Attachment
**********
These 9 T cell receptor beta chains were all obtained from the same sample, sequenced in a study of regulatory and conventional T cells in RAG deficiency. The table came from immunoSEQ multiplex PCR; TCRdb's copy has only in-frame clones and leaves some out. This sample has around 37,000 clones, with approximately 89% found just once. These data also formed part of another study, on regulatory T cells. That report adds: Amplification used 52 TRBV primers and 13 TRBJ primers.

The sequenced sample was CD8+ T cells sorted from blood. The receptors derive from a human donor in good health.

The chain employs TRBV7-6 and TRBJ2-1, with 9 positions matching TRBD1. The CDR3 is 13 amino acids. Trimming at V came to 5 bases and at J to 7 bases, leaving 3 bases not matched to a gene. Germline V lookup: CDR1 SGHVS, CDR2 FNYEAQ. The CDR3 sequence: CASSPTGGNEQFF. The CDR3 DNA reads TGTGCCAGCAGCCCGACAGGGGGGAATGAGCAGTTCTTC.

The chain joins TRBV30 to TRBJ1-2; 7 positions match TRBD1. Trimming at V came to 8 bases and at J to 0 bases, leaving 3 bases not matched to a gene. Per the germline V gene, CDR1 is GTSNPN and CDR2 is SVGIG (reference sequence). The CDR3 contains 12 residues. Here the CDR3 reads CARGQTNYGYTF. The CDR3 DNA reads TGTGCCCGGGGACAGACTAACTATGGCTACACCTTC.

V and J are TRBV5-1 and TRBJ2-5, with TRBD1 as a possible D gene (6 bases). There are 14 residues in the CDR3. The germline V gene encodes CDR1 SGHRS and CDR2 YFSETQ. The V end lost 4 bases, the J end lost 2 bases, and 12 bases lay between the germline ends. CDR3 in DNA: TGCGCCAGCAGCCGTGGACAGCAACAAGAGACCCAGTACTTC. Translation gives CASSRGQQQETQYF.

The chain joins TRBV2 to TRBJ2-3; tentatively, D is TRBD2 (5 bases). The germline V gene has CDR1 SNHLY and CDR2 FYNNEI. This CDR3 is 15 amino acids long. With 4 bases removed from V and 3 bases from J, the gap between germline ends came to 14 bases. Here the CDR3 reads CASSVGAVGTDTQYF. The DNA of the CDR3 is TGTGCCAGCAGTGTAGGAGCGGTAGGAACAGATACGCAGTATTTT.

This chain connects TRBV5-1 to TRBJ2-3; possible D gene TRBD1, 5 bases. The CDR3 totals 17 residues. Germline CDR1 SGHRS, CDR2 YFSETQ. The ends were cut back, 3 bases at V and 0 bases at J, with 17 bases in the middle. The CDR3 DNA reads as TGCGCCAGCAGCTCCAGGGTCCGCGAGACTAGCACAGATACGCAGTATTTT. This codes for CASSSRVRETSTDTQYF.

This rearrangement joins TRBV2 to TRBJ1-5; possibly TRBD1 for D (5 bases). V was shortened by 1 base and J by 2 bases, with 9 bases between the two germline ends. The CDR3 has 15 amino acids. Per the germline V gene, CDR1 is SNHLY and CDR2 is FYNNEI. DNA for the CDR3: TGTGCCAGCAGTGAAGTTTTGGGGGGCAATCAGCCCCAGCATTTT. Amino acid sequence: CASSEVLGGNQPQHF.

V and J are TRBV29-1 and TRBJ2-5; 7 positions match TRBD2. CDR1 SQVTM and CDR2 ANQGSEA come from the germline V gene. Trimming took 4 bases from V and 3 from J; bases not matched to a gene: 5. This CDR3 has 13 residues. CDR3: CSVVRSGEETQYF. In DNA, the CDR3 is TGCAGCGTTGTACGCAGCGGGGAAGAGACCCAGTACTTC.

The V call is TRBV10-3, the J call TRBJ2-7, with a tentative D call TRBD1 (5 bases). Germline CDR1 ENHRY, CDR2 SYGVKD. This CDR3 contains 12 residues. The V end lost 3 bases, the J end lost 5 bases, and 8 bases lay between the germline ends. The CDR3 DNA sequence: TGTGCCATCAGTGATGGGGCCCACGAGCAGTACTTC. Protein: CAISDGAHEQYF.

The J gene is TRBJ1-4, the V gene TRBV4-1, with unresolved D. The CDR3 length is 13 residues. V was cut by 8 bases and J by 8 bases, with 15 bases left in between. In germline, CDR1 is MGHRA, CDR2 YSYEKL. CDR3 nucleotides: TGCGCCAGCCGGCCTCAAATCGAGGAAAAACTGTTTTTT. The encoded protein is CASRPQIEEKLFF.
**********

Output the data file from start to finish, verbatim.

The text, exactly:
These 9 T cell receptor beta chains were all obtained from the same sample, sequenced in a study of regulatory and conventional T cells in RAG deficiency. The table came from immunoSEQ multiplex PCR; TCRdb's copy has only in-frame clones and leaves some out. This sample has around 37,000 clones, with approximately 89% found just once. These data also formed part of another study, on regulatory T cells. That report adds: Amplification used 52 TRBV primers and 13 TRBJ primers.

The sequenced sample was CD8+ T cells sorted from blood. The receptors derive from a human donor in good health.

The chain employs TRBV7-6 and TRBJ2-1, with 9 positions matching TRBD1. The CDR3 is 13 amino acids. Trimming at V came to 5 bases and at J to 7 bases, leaving 3 bases not matched to a gene. Germline V lookup: CDR1 SGHVS, CDR2 FNYEAQ. The CDR3 sequence: CASSPTGGNEQFF. The CDR3 DNA reads TGTGCCAGCAGCCCGACAGGGGGGAATGAGCAGTTCTTC.

The chain joins TRBV30 to TRBJ1-2; 7 positions match TRBD1. Trimming at V came to 8 bases and at J to 0 bases, leaving 3 bases not matched to a gene. Per the germline V gene, CDR1 is GTSNPN and CDR2 is SVGIG (reference sequence). The CDR3 contains 12 residues. Here the CDR3 reads CARGQTNYGYTF. The CDR3 DNA reads TGTGCCCGGGGACAGACTAACTATGGCTACACCTTC.

V and J are TRBV5-1 and TRBJ2-5, with TRBD1 as a possible D gene (6 bases). There are 14 residues in the CDR3. The germline V gene encodes CDR1 SGHRS and CDR2 YFSETQ. The V end lost 4 bases, the J end lost 2 bases, and 12 bases lay between the germline ends. CDR3 in DNA: TGCGCCAGCAGCCGTGGACAGCAACAAGAGACCCAGTACTTC. Translation gives CASSRGQQQETQYF.

The chain joins TRBV2 to TRBJ2-3; tentatively, D is TRBD2 (5 bases). The germline V gene has CDR1 SNHLY and CDR2 FYNNEI. This CDR3 is 15 amino acids long. With 4 bases removed from V and 3 bases from J, the gap between germline ends came to 14 bases. Here the CDR3 reads CASSVGAVGTDTQYF. The DNA of the CDR3 is TGTGCCAGCAGTGTAGGAGCGGTAGGAACAGATACGCAGTATTTT.

This chain connects TRBV5-1 to TRBJ2-3; possible D gene TRBD1, 5 bases. The CDR3 totals 17 residues. Germline CDR1 SGHRS, CDR2 YFSETQ. The ends were cut back, 3 bases at V and 0 bases at J, with 17 bases in the middle. The CDR3 DNA reads as TGCGCCAGCAGCTCCAGGGTCCGCGAGACTAGCACAGATACGCAGTATTTT. This codes for CASSSRVRETSTDTQYF.

This rearrangement joins TRBV2 to TRBJ1-5; possibly TRBD1 for D (5 bases). V was shortened by 1 base and J by 2 bases, with 9 bases between the two germline ends. The CDR3 has 15 amino acids. Per the germline V gene, CDR1 is SNHLY and CDR2 is FYNNEI. DNA for the CDR3: TGTGCCAGCAGTGAAGTTTTGGGGGGCAATCAGCCCCAGCATTTT. Amino acid sequence: CASSEVLGGNQPQHF.

V and J are TRBV29-1 and TRBJ2-5; 7 positions match TRBD2. CDR1 SQVTM and CDR2 ANQGSEA come from the germline V gene. Trimming took 4 bases from V and 3 from J; bases not matched to a gene: 5. This CDR3 has 13 residues. CDR3: CSVVRSGEETQYF. In DNA, the CDR3 is TGCAGCGTTGTACGCAGCGGGGAAGAGACCCAGTACTTC.

The V call is TRBV10-3, the J call TRBJ2-7, with a tentative D call TRBD1 (5 bases). Germline CDR1 ENHRY, CDR2 SYGVKD. This CDR3 contains 12 residues. The V end lost 3 bases, the J end lost 5 bases, and 8 bases lay between the germline ends. The CDR3 DNA sequence: TGTGCCATCAGTGATGGGGCCCACGAGCAGTACTTC. Protein: CAISDGAHEQYF.

The J gene is TRBJ1-4, the V gene TRBV4-1, with unresolved D. The CDR3 length is 13 residues. V was cut by 8 bases and J by 8 bases, with 15 bases left in between. In germline, CDR1 is MGHRA, CDR2 YSYEKL. CDR3 nucleotides: TGCGCCAGCCGGCCTCAAATCGAGGAAAAACTGTTTTTT. The encoded protein is CASRPQIEEKLFF.